Author(s): Hilary Spurling
Pearl Buck was raised in China by her American parents, Presbyterian missionaries from Virginia. Blonde and blue-eyed she looked startlingly foreign, but felt as at home as her Chinese companions. She ran free on the grave-littered grasslands behind her house, often stumbling across the tiny bones of baby girls who had been suffocated at birth. Buck's father was a terrifying figure, with a maniacal zeal for religious conversion - a passion rarely shared by the local communities he targeted. He drained the family's budget for his Chinese translation of the New Testament, while his aggrieved, long-suffering wife did her utmost to create a homely environment for her children, several of whom died tragically young. Pearl Buck would eventually rise to eminence in America as a bestselling author(her most renowned work, "The Good Earth", re-entered the bestseller charts in 2004 when it was selected for Oprah's Book Club) but in this startlingly original biography, Spurling recounts with elegance and great insight her unspeakable upbringing in a China that was virtually unknown to the West.
'Pearl Buck is one of the greatest writers on China, and Hilary Spurling has brought her and the China of her time to life with amazing immediacy and perception.' Jung Chang 'Boldly conceived and magnificently written... a triumphant landmark in the development of creative biography.' - Elaine Showalter, Literary Review 'Thrilling... Spurling, who has never written a dull sentence, also has magic power as a writer' - Frances Wilson, Sunday Times 'A terrific story, told with rare intelligence and refinement' - George Walden, Mail on Sunday 'A subtle and masterly book' - Victoria Glendinning, Spectator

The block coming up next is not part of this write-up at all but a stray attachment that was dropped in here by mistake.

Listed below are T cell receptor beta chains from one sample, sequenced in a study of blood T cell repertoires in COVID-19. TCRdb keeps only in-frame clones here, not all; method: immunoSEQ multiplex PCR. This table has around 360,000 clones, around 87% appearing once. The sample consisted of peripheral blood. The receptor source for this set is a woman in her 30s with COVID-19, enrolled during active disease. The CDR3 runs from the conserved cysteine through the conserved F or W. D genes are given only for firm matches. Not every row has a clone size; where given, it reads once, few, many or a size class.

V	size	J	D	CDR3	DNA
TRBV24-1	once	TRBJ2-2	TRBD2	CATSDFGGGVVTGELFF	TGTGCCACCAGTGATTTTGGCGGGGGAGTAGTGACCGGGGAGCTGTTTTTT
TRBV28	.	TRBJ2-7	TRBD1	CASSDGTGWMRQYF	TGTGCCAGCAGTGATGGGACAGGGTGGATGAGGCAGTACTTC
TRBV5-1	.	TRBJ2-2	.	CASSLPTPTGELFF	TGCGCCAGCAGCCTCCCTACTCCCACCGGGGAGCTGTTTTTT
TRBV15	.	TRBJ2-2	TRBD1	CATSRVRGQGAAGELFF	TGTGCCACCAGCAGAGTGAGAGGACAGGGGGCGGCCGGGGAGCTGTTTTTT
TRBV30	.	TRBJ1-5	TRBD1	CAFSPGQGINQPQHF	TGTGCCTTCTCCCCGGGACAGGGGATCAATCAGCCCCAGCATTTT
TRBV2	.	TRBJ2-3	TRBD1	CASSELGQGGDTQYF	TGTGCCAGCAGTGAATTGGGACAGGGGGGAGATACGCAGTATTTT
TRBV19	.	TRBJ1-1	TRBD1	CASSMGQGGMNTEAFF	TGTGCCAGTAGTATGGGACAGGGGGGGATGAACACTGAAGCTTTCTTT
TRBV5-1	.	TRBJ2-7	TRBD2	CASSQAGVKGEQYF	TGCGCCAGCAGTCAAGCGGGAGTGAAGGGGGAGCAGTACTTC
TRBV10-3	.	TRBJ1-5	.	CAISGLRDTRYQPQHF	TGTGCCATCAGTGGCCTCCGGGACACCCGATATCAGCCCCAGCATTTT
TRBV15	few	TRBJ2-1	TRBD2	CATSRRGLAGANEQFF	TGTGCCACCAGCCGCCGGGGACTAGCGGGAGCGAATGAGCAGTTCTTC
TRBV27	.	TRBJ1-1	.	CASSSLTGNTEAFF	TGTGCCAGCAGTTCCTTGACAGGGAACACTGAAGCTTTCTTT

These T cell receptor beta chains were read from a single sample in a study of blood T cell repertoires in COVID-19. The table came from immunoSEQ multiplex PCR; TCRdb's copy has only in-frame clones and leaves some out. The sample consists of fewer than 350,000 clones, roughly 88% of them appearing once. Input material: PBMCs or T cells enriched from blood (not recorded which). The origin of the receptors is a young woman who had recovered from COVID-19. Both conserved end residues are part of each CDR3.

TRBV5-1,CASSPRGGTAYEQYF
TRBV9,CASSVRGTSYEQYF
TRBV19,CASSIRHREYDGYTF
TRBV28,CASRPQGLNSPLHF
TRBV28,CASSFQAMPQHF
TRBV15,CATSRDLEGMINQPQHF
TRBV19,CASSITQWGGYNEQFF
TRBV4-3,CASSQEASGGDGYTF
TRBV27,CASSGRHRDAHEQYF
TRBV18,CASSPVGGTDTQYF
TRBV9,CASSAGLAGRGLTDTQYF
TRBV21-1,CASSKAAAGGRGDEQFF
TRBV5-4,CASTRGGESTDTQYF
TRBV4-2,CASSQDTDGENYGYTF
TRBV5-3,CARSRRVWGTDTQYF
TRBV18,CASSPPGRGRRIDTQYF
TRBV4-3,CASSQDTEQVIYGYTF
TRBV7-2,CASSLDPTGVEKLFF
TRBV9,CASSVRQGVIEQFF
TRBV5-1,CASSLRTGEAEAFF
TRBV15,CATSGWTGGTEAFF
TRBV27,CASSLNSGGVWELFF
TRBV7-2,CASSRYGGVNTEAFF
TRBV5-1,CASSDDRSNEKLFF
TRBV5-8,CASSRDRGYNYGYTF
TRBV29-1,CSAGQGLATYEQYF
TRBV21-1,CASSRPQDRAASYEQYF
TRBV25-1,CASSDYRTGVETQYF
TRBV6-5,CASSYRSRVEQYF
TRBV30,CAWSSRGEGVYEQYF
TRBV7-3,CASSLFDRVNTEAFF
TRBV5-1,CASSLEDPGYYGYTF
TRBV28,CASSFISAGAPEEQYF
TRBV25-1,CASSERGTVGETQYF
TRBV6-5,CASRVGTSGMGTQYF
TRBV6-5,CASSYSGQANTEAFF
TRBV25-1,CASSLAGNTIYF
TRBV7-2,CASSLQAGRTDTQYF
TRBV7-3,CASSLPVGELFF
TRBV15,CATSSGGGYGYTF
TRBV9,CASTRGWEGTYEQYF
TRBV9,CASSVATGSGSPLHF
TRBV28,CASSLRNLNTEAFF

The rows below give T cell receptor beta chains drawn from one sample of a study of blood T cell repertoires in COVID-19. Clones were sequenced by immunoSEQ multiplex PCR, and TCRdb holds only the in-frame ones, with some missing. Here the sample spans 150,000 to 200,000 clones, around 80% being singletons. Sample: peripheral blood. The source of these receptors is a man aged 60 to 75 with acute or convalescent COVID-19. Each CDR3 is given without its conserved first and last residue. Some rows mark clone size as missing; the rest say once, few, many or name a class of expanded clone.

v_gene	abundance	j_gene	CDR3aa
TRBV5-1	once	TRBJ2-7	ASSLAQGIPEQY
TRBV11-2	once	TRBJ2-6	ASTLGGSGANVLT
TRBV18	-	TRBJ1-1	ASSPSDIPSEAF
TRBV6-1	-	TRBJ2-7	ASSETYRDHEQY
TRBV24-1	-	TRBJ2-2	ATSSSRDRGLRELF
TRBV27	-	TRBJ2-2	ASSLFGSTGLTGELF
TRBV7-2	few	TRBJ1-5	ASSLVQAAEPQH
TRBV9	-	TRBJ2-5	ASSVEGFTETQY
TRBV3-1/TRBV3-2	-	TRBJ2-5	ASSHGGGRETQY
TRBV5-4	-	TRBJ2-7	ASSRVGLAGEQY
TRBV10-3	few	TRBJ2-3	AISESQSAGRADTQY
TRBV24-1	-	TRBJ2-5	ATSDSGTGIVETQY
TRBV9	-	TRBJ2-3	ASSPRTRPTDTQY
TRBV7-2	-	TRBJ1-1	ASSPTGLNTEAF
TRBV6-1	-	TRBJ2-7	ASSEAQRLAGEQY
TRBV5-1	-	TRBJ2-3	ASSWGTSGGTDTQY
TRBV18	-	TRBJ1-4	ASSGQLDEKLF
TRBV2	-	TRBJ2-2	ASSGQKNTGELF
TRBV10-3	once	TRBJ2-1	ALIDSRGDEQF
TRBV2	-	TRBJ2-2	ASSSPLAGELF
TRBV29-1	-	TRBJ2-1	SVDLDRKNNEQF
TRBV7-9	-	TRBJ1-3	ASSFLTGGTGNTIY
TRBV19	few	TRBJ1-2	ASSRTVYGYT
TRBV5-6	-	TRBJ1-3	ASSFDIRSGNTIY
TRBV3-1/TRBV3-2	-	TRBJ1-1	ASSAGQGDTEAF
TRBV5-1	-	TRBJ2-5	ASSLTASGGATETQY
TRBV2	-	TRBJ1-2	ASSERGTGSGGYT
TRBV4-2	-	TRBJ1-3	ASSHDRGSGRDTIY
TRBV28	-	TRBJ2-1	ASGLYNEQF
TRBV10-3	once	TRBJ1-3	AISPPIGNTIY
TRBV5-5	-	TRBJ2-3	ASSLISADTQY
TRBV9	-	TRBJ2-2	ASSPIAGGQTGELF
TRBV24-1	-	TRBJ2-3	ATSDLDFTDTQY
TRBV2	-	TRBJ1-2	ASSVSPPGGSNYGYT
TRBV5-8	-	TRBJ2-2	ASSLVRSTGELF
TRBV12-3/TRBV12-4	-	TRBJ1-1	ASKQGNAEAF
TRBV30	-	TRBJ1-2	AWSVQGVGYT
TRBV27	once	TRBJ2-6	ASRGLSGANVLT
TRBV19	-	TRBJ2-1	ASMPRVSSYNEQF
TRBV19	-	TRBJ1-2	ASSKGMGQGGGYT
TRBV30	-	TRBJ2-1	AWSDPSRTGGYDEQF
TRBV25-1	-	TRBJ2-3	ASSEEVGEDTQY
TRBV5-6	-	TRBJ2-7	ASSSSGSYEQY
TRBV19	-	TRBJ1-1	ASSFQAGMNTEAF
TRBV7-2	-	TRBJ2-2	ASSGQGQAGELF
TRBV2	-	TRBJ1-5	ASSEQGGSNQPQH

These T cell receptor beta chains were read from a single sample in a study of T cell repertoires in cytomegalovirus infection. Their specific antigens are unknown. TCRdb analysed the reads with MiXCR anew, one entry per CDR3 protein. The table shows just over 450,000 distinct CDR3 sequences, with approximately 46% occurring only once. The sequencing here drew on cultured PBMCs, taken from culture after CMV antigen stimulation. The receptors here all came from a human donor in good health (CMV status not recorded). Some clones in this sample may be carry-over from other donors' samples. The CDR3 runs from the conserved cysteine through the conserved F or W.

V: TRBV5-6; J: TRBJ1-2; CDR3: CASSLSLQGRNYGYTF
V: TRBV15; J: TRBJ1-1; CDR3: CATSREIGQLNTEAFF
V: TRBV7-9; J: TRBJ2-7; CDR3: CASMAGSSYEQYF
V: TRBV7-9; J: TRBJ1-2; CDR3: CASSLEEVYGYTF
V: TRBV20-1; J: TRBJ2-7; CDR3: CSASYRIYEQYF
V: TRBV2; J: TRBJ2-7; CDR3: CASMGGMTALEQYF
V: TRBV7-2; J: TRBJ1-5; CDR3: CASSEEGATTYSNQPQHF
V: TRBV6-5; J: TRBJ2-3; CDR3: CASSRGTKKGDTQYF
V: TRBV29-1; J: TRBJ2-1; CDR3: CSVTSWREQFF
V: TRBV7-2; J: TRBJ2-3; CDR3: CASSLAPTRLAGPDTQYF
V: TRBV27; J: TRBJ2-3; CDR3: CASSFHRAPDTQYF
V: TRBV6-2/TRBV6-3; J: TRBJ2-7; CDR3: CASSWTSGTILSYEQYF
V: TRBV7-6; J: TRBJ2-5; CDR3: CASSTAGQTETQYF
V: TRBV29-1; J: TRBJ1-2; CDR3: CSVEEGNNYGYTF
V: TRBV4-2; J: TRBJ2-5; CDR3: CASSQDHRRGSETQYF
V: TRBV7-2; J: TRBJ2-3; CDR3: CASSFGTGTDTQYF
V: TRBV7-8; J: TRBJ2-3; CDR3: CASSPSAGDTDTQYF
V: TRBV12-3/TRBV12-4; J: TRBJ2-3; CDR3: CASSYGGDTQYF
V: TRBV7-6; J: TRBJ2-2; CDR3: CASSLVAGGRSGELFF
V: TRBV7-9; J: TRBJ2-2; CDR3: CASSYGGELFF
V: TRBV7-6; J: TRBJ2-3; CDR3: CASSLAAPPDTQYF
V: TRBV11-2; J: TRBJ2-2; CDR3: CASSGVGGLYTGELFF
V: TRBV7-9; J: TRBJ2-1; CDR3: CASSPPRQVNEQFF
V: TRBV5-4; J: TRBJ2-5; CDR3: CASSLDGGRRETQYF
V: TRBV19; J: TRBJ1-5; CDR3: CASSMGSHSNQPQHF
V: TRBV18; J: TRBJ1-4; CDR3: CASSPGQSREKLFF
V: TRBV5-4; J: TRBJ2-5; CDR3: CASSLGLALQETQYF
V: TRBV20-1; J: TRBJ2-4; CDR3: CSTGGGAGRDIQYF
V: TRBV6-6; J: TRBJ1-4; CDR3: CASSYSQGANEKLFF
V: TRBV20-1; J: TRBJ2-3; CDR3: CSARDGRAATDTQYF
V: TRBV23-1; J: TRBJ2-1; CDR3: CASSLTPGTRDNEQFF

Hilary Spurling is the author of the universally acclaimed biography of Henri Matisse which was the Whitbread Book of the Year in 2005. Her biography of Ivy Compton-Burnett won the Heinemann and Duff Cooper prizes. She has also written biographies of Paul Scott and La Grande Therese (Profile). She has been an arts critic for the Spectator, Observer and Telegraph, and lives in London.